With the existence of I.F.A.N. (Institut Français de l’Afrique Noire) an Islamic studies department was created in the Institute, and according to Ousmane Kane, it will contribute "to the effort to collect Arabic sources". After independence, I.F.A.N. became Insitut Fondamental de l’Afrique Noire and is now affiliated to the University of Dakar; a great effort to collect Arabic and Acjami manuscripts has been made by the IFAN researchers who published in 1966, a Catalogue des manuscrits de l’I.F.A.N., collections of manuscripts in Arabic, Fula and Voltaic languages, as stated by the author (p.15).
In Nigeria, the colonial administrators were also interested in historical sources and made a considerable attempt to collect and translate them. Thus from the colonization to independence, substantial efforts were deployed to constitute the sources in non-Western languages. We can read that under the leadership of Prime Minister Ahmadu Bello, the Jamacat Nasr al-Islam (JNI), the Northern History Research Scheme, the Centre for Islamic Studies of Uthman Dan Fodio University and finally the Arewa House of Kaduna involved in the project. Ousmane Kane also mentioned the Arabic Literature of Africa Project, an ambitious project (by Sean O’Fahey and John Hunwick) to list all "the authors who contributed to the Islamic scholarly tradition of sub-Saharan Africa, as well as their works in Arabic, Pulaar, Swahili, etc… (p.16)".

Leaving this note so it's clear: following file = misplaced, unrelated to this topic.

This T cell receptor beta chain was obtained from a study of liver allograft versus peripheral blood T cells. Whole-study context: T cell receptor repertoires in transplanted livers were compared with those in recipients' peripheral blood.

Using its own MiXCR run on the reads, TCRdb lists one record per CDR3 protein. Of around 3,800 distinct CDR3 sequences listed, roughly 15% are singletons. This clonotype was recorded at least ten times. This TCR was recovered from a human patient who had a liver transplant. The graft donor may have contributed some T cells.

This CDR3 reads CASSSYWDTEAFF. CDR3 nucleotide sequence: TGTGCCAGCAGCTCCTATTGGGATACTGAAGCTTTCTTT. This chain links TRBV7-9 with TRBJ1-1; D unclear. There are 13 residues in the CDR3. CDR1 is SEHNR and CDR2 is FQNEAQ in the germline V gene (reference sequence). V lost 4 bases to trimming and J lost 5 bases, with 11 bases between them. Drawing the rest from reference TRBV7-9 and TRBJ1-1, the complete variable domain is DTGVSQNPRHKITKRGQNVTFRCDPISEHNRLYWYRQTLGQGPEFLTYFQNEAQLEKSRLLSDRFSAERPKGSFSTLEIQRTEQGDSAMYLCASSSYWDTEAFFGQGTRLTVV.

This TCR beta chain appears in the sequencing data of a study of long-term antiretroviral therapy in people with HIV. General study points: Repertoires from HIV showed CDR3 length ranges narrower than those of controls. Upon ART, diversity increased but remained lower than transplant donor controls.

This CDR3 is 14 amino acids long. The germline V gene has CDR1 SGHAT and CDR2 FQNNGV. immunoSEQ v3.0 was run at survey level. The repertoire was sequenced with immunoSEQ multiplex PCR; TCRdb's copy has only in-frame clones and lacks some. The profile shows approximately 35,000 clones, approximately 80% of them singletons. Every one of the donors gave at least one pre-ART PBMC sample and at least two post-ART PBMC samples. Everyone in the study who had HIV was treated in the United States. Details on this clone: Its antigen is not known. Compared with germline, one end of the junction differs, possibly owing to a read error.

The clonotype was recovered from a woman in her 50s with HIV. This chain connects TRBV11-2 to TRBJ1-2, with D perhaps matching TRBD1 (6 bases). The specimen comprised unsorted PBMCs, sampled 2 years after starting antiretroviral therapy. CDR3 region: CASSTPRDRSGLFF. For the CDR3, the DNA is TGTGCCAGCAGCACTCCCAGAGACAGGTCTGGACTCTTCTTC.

Along the same lines, Ousmane Kane concludes the introduction by also demonstrating the place that the journals played "to reconstituting the Islamic library. The Islam et sociétés au Sud du Sahara, is a bilingual journal published by the Maison des Sciences de l’Homme in Paris. It "has produced 20 issues and created a space for exchanges between African, American, European and Asian researchers on sub-Saharan Islam". There is also the Sudanic Africa: A Journal of Historical Sources "which publishes original documents in Arabic or African languages on the history and culture of Saharan and sub-Saharan Africa" (p.17).
Part 3, Origins of the Islamic Scholarly Tradition in Sub-Saharan Africa (pp.19-20), as its title indicates, is about the origin of the Islamic intellectual tradition in sub-Saharan Africa. For Ousmane Kane, the growth of literacy in Arabic and Acjami is closely linked to the expansion of Islam in the 9th century and the trans-Saharan trade that strongly favored the contact between North African and Saharan traders and the islamisation of the "elites of many urban chiefdoms and empires in West African Sahel in the 11th century (p.19).